State-of-the-art test facilities for automated driving at the Lausitzring
But the expert organization is also active on the threshold between assistance systems and highly automated systems. The DEKRA Lausitzring is a perfect test site for car manufacturers and suppliers to put vehicles and systems with automated and connected driving functions through their paces under safeguarded conditions. “Our services range from simulation and data collection, through reproducible driving tests on the proving grounds, all the way to safeguarding endurance runs in public road traffic,” explains Uwe Burckhardt, Head of Test and Event DEKRA Lausitzring. DEKRA collects high-quality data in thousands of precisely defined test setups, which developers use to improve their algorithms. A Lausitzring technological highlight is the approach to scenario-based testing, which focuses on the driving behavior of automated vehicles.
Experts orchestrate swarm tests in the control center with several vehicles
In these swarm tests, experts orchestrate the deployment of several test vehicles – including trucks and vans – in the control center via DEKRA’s own 5G network. Driving robots steer the vehicles with maximum precision in transverse and longitudinal directions across the entire speed range and move the vehicles in a swarm to the desired position, down to the last centimeter. The decisive advantage is that each scenario can be repeated under identical circumstances, which enables reliable validation of results. The test vehicles’ performance is very high, notes Uwe Burckhardt. In his opinion, however, it will probably be a while before private transport reaches level 4. In any case, DEKRA is keeping on top of further developments – as an accompanying test service provider for automotive clientele.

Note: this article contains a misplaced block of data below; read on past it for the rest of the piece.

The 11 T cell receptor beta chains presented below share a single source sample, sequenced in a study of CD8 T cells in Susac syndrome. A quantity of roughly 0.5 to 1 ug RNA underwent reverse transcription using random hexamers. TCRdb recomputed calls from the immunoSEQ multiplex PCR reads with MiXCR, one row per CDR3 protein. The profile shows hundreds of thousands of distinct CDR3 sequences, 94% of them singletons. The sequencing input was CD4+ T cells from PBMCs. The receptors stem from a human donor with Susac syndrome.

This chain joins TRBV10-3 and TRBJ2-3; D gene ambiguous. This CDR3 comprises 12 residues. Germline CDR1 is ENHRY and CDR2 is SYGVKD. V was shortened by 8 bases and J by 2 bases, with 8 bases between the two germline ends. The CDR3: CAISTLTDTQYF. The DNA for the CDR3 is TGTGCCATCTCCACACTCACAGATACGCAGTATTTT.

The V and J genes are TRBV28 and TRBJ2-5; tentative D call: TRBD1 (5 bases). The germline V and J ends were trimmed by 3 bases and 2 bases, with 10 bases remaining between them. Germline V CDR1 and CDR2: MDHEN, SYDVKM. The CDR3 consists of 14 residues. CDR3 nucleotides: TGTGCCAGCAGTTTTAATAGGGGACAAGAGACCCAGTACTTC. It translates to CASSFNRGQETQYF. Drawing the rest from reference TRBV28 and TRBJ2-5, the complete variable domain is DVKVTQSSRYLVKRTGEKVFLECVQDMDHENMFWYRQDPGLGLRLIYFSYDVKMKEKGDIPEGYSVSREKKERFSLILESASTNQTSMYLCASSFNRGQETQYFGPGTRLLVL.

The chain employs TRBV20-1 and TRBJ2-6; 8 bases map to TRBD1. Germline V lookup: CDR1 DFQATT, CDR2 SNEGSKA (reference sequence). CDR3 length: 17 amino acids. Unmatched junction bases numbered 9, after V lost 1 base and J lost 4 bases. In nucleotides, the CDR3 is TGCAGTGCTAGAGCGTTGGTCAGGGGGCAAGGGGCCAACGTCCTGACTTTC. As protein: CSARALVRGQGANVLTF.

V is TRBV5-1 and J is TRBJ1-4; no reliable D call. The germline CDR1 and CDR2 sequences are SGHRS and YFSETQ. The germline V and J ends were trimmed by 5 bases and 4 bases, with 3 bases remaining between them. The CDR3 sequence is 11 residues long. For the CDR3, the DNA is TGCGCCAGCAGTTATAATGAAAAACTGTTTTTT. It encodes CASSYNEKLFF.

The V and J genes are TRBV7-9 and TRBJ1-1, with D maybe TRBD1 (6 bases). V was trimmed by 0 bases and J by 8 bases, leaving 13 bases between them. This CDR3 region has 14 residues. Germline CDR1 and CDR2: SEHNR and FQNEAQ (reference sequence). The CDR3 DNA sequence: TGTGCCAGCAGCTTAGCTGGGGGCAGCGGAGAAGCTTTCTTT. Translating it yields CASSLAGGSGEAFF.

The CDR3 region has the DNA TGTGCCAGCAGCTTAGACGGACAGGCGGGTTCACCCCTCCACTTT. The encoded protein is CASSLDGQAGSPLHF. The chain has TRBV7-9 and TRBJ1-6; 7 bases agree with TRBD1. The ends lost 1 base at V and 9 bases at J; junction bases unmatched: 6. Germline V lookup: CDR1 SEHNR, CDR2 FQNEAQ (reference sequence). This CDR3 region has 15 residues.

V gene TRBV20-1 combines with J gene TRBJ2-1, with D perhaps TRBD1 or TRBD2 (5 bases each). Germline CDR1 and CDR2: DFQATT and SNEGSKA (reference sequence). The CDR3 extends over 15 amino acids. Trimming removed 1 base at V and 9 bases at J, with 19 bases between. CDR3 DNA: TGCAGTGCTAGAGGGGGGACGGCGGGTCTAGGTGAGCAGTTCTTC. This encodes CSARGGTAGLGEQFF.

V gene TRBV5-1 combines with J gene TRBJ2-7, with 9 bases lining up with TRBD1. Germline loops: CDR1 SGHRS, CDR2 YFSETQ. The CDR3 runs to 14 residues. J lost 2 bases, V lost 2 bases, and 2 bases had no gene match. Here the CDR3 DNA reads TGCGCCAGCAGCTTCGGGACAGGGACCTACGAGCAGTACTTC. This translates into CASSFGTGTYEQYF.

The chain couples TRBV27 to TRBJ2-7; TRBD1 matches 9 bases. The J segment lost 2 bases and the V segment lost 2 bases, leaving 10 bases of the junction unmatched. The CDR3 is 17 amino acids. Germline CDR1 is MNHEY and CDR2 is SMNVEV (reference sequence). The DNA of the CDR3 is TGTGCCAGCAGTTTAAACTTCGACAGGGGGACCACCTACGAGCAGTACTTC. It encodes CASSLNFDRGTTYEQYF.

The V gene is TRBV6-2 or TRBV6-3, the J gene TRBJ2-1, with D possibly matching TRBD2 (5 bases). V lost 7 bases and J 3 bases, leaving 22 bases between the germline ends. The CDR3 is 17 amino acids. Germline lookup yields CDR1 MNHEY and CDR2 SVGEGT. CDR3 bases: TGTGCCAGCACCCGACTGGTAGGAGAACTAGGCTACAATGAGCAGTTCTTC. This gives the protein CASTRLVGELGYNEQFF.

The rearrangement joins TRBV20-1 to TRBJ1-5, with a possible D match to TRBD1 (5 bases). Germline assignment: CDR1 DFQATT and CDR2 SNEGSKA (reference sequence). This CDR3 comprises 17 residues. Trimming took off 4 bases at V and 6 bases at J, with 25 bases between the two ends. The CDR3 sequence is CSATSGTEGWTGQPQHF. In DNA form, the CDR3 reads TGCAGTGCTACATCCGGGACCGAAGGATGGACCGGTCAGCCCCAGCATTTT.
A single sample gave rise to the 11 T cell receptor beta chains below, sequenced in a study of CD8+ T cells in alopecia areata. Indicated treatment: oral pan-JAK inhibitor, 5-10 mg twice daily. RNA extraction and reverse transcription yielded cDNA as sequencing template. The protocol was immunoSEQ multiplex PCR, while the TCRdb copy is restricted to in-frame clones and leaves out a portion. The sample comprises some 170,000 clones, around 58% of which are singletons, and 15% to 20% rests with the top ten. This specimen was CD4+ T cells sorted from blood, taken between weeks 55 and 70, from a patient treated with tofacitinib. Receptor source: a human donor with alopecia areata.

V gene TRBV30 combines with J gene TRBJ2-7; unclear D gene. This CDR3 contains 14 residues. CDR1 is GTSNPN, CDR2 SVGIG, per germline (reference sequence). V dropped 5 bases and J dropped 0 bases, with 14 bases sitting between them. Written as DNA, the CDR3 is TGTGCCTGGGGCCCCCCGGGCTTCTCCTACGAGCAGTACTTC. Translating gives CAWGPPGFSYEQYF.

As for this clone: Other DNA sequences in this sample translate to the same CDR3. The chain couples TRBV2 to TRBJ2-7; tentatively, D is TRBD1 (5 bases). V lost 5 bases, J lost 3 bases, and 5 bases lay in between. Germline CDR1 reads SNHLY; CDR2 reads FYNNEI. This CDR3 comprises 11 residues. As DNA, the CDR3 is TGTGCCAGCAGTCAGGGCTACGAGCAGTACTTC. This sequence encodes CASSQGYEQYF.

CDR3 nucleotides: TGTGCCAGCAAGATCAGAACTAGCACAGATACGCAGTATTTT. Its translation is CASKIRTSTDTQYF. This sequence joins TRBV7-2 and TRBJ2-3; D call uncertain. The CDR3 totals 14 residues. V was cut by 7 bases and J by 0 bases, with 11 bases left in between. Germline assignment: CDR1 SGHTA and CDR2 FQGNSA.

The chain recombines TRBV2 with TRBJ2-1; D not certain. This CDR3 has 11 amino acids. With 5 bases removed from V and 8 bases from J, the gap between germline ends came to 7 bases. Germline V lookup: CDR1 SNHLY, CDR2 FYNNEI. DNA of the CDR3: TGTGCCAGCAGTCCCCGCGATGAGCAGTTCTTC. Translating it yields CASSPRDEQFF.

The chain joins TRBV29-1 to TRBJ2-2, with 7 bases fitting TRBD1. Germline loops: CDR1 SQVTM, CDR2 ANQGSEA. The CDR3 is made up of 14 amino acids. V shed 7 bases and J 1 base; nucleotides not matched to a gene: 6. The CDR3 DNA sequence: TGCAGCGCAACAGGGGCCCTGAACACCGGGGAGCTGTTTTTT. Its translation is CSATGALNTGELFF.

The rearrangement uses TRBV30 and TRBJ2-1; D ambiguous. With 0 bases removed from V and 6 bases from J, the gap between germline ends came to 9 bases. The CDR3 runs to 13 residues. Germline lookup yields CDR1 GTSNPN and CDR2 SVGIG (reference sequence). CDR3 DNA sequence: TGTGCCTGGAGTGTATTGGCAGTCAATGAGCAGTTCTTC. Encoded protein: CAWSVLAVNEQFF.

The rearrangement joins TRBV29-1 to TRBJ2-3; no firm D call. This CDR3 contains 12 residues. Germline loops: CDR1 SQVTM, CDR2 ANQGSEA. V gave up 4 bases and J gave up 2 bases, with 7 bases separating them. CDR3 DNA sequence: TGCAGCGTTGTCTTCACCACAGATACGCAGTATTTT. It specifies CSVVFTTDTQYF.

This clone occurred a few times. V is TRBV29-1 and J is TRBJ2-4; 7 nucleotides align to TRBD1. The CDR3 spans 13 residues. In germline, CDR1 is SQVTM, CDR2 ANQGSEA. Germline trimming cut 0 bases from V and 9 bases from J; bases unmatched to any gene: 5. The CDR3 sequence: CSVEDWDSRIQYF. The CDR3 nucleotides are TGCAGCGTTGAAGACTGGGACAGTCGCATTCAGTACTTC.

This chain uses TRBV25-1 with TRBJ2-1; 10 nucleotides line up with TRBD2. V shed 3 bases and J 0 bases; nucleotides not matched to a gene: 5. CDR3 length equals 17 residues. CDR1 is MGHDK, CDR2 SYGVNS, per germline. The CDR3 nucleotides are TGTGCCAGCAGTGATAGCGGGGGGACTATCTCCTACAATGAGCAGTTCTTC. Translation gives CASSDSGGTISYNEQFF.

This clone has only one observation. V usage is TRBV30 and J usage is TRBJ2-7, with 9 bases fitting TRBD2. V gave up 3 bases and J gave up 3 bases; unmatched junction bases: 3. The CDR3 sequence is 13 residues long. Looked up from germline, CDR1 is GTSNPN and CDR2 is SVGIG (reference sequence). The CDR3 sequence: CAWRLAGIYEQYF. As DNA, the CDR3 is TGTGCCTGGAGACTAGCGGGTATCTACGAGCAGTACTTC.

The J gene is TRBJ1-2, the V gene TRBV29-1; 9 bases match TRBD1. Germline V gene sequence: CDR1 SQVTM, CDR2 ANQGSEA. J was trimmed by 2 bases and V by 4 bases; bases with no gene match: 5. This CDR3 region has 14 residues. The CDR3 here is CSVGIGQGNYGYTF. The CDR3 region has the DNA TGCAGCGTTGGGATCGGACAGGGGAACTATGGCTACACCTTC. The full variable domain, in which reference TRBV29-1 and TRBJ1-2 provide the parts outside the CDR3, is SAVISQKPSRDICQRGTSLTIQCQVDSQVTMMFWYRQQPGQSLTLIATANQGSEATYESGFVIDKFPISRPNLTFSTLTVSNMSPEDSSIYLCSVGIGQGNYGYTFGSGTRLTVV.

Interview: Three questions for Joachim Klink, Head of Autonomous Driving & Smart Mobility at T-Systems International
Mr. Klink, T-Systems has been supporting DEKRA in developing a concept for testing vehicles of future generations since the beginning of 2020. Why do we need to rethink the previous model?
Software in vehicles is increasingly being brought into focus when it comes to the evaluation of driving safety. In addition, vehicle software is changing with increasing frequency – even when vehicles have long been in the field. Tesla, for example, rolled out more than 150 vehicle software updates in 2020, about 30 percent of which have a potential impact on driving safety, according to our analysis.
What do you think of the design and tasks of a trust center?
Among other things, it’s intended to give testing organizations non-discriminatory access to data relevant to driving safety and the environment. Of course, it wouldn’t be practical to carry out a new type approval test after every software update. On the other hand, every software change involves risks because software is never error-free. It would be very beneficial to safety if an independent third party such as DEKRA were granted direct access to the code for random or occasion-based checks.
What requirements must the intended trust center meet in terms of data security?
We need to ensure that only authorized organizations have access to it. Another issue is the definition of roles and rights – in other words, when and how does who get access to which data. A rather theoretical danger is the manipulation of vehicle data. This doesn’t play a role for the trust center, however, as we take a “read-only” approach.